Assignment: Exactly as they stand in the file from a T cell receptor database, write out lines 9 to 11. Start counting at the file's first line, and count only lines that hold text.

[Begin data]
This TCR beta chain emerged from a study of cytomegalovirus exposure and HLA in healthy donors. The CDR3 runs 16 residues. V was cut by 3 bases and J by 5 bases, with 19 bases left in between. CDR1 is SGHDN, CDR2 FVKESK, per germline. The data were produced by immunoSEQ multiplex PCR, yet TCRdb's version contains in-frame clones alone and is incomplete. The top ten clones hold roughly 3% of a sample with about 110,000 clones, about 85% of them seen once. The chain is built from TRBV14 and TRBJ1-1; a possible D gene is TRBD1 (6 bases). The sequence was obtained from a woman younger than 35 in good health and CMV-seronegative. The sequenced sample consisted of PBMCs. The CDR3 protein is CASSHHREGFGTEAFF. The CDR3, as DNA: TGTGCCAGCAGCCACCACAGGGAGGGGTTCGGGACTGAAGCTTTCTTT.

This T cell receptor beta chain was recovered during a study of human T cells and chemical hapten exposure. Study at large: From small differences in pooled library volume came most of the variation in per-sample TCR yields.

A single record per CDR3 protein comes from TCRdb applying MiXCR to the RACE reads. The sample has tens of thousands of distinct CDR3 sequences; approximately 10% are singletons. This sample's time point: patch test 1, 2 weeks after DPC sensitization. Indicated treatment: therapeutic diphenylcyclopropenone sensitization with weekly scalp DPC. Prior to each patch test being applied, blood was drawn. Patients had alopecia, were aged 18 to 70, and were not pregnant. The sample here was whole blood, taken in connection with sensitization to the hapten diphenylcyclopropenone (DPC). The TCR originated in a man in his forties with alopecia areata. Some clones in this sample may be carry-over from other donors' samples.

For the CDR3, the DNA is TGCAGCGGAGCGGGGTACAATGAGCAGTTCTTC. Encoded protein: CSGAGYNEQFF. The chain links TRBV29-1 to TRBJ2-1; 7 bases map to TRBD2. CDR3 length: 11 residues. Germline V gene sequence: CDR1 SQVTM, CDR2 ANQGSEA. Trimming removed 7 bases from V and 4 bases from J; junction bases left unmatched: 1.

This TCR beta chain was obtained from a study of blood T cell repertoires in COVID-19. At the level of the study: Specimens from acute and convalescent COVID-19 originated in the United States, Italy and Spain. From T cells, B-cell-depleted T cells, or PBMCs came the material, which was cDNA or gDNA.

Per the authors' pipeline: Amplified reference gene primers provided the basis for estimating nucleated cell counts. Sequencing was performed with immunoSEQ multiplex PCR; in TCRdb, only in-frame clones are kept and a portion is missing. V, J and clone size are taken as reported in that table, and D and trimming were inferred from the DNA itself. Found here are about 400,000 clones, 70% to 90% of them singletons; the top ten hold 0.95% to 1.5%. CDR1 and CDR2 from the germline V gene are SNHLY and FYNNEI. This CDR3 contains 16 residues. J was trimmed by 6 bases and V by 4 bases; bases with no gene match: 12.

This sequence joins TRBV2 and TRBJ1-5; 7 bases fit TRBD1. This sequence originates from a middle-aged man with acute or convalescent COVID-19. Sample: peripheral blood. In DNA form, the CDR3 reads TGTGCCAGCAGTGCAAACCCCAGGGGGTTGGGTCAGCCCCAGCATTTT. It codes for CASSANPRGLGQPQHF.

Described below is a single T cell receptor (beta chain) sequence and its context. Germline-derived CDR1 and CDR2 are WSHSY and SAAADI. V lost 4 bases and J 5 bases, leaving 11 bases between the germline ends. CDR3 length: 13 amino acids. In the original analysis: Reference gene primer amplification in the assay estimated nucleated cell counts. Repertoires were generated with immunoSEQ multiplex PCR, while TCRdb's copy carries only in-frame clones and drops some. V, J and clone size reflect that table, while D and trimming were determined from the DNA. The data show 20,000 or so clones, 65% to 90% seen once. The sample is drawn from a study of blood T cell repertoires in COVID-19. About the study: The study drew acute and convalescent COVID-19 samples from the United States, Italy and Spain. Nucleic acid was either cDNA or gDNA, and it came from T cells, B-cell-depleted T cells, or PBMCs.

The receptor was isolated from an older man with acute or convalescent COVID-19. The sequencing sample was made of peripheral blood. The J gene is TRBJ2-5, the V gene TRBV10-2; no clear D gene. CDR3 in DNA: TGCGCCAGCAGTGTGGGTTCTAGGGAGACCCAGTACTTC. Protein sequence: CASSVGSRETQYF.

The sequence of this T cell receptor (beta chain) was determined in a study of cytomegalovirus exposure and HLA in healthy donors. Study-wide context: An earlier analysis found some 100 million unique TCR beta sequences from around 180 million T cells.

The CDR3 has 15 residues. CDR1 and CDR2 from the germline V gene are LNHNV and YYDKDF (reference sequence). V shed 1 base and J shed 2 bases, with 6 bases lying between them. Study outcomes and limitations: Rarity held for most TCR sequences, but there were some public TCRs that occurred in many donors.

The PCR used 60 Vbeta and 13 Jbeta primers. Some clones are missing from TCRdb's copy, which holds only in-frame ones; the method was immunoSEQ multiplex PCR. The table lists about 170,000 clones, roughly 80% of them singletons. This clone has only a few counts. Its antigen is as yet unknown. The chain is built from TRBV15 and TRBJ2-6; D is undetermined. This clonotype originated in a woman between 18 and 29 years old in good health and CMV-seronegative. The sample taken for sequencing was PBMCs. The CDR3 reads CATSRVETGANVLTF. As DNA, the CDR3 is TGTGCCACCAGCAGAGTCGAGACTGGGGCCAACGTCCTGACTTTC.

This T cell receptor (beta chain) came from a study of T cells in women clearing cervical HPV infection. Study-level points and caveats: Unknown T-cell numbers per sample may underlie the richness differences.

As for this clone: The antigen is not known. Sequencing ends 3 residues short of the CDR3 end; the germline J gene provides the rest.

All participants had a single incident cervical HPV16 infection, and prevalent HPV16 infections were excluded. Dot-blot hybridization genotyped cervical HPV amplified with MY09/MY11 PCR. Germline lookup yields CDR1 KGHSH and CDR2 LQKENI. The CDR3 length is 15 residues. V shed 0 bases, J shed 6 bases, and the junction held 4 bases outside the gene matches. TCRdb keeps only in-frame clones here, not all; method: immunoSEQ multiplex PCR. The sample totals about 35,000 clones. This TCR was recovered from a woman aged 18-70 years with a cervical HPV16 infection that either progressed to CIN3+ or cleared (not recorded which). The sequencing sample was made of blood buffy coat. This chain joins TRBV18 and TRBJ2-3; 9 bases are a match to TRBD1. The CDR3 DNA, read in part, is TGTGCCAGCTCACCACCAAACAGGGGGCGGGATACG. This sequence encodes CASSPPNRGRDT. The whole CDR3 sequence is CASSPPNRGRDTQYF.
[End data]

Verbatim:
The receptor was isolated from an older man with acute or convalescent COVID-19. The sequencing sample was made of peripheral blood. The J gene is TRBJ2-5, the V gene TRBV10-2; no clear D gene. CDR3 in DNA: TGCGCCAGCAGTGTGGGTTCTAGGGAGACCCAGTACTTC. Protein sequence: CASSVGSRETQYF.

The sequence of this T cell receptor (beta chain) was determined in a study of cytomegalovirus exposure and HLA in healthy donors. Study-wide context: An earlier analysis found some 100 million unique TCR beta sequences from around 180 million T cells.

The CDR3 has 15 residues. CDR1 and CDR2 from the germline V gene are LNHNV and YYDKDF (reference sequence). V shed 1 base and J shed 2 bases, with 6 bases lying between them. Study outcomes and limitations: Rarity held for most TCR sequences, but there were some public TCRs that occurred in many donors.